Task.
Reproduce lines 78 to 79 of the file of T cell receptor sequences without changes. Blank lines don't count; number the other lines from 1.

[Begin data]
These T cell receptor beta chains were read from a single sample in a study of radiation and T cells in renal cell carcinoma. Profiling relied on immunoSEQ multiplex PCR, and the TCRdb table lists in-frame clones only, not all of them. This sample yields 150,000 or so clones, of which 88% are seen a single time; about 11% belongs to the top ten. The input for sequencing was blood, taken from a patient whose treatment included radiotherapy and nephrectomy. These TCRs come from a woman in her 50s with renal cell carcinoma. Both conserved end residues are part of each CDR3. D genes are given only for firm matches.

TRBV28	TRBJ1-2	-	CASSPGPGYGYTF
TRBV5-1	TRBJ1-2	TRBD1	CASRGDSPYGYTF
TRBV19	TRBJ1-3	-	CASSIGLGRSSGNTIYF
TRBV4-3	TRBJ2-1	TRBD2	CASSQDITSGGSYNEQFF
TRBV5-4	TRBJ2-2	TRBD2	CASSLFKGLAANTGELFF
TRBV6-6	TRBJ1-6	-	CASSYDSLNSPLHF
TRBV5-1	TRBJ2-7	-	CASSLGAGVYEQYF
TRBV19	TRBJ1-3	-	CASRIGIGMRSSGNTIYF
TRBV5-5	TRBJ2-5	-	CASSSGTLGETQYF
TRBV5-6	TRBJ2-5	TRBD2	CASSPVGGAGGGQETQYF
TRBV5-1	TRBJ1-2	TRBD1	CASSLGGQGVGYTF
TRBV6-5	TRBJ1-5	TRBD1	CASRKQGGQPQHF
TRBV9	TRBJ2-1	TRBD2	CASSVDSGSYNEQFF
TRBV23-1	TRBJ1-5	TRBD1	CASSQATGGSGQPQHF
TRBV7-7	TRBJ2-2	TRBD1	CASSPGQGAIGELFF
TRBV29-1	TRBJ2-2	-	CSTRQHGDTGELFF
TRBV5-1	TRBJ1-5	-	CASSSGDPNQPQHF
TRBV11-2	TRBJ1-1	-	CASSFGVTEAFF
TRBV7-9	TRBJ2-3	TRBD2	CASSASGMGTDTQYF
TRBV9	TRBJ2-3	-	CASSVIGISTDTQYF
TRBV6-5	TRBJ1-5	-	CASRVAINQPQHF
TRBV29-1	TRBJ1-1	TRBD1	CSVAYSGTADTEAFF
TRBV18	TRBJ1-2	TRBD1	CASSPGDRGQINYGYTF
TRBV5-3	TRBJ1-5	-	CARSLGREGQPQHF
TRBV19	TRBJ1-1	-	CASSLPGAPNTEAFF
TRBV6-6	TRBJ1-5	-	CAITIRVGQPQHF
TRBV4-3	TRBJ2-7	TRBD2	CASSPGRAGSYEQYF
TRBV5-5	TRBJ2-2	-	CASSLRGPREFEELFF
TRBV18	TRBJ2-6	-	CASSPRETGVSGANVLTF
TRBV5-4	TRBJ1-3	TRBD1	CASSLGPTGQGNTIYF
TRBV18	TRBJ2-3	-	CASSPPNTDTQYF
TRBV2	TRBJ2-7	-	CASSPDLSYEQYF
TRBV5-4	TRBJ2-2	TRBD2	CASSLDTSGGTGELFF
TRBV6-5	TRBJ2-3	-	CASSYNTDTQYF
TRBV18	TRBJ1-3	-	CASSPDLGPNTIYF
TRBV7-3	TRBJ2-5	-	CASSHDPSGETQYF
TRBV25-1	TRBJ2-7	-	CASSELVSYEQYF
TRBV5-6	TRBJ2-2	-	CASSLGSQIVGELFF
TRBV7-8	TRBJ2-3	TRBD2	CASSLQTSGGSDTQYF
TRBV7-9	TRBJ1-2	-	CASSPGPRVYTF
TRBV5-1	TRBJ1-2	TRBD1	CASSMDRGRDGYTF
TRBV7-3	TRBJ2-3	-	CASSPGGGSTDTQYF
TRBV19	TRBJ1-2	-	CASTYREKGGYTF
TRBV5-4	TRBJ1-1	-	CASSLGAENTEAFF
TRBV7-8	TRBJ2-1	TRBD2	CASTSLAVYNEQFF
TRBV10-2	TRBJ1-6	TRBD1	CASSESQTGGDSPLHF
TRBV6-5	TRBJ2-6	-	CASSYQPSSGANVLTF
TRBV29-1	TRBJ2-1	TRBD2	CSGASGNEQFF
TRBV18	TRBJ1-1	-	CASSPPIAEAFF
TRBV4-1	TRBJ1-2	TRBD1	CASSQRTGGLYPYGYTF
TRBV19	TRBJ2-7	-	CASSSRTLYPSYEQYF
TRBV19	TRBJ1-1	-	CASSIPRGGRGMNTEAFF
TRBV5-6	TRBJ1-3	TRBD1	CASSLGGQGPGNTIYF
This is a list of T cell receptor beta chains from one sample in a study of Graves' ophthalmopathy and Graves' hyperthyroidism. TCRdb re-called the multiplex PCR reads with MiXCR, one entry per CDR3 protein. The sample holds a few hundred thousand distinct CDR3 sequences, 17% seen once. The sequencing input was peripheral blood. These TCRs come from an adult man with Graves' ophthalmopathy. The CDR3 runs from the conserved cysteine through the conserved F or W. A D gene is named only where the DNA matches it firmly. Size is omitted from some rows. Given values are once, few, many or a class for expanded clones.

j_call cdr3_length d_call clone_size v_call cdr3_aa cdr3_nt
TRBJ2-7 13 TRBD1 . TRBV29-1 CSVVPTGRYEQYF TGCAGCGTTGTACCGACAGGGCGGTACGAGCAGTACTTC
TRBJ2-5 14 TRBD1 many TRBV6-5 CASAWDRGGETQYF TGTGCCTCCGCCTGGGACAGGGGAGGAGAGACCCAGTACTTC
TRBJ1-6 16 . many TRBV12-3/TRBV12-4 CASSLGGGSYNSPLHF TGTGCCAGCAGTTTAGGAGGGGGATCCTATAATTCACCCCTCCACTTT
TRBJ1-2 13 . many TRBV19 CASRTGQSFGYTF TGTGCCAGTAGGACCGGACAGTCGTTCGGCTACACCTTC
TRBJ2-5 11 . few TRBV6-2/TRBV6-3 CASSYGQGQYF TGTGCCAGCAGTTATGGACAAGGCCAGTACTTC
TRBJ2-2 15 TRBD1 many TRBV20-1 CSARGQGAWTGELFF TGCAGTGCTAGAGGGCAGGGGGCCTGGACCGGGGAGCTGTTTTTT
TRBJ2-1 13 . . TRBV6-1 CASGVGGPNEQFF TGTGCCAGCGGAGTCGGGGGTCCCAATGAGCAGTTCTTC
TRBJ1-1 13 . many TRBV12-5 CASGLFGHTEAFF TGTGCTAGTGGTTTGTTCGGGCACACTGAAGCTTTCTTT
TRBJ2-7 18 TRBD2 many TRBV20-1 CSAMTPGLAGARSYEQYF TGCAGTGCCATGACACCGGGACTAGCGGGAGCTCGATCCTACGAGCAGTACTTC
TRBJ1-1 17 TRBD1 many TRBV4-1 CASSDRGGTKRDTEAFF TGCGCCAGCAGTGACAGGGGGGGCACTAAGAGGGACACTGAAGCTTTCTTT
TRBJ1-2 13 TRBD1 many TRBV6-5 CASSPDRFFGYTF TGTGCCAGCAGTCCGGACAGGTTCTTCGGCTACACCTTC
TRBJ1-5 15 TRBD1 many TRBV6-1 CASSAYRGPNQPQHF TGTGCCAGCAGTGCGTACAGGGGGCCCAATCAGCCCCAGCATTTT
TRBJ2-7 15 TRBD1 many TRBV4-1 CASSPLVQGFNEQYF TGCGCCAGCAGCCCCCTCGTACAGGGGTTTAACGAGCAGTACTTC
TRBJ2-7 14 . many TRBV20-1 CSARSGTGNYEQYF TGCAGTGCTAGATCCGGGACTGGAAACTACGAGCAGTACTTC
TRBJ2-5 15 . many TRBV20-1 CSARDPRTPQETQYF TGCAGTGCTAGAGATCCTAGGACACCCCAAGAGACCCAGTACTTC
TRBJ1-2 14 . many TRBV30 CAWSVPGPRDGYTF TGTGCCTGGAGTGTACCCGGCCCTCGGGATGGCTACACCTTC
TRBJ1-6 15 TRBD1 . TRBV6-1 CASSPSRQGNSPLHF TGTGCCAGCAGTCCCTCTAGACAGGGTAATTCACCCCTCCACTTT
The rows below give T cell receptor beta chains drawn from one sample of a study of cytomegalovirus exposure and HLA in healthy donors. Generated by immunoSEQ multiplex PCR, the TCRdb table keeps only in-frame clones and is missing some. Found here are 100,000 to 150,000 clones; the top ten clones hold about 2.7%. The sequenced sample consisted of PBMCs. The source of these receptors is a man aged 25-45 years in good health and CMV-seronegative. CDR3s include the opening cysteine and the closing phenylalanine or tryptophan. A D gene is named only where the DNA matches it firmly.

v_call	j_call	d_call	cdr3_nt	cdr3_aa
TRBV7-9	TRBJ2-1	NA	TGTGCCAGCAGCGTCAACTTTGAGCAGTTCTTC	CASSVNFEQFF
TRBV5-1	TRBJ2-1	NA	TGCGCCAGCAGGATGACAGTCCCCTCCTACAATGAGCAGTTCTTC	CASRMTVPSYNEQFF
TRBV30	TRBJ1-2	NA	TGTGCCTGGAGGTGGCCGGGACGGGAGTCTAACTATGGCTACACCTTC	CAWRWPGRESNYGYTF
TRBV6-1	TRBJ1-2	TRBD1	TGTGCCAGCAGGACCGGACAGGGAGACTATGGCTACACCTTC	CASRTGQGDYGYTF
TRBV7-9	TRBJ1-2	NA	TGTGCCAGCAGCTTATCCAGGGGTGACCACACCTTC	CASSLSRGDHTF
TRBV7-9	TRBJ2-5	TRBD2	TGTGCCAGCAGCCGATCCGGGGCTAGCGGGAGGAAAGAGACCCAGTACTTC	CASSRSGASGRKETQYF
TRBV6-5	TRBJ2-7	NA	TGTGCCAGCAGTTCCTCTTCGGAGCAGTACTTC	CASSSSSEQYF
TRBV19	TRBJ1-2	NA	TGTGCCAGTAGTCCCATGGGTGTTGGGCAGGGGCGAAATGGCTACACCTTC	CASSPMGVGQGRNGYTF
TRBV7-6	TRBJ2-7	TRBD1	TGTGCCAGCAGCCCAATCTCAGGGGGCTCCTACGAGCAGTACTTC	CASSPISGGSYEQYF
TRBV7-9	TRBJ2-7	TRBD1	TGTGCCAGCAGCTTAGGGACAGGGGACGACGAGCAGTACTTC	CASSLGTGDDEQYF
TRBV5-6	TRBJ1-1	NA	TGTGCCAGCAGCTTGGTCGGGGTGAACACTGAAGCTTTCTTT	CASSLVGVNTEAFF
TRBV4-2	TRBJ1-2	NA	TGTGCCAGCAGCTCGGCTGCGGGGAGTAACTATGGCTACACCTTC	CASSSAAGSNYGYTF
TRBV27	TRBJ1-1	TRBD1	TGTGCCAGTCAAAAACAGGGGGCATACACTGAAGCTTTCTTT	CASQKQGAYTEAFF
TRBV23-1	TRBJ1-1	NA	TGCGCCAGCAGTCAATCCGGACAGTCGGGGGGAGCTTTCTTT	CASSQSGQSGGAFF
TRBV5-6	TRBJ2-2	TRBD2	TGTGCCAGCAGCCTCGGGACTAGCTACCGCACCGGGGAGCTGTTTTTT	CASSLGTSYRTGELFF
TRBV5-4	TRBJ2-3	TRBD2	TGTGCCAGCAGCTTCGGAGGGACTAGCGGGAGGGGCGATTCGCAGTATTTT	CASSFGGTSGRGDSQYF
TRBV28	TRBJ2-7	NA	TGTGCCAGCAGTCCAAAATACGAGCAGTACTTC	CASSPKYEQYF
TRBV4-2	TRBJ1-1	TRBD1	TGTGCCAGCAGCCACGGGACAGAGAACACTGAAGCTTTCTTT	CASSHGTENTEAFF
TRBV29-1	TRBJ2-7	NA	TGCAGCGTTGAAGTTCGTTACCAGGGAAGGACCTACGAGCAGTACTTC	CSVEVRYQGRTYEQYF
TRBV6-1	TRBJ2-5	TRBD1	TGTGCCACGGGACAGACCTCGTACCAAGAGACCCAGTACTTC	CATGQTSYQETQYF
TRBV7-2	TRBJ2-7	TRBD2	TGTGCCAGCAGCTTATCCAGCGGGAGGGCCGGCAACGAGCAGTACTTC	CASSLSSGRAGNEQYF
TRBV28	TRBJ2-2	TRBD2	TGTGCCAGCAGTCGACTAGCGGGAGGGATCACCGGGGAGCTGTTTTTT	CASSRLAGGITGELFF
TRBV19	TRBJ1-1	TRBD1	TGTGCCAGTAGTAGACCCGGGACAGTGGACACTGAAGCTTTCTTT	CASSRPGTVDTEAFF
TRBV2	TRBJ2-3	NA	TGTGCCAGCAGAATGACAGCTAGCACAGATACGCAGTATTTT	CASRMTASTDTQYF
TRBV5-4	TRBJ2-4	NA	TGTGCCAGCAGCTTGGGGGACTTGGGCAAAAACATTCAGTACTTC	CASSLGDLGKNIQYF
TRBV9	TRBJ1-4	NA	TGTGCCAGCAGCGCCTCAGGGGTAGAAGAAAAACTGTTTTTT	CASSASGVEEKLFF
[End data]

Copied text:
TRBV30	TRBJ1-2	NA	TGTGCCTGGAGGTGGCCGGGACGGGAGTCTAACTATGGCTACACCTTC	CAWRWPGRESNYGYTF
TRBV6-1	TRBJ1-2	TRBD1	TGTGCCAGCAGGACCGGACAGGGAGACTATGGCTACACCTTC	CASRTGQGDYGYTF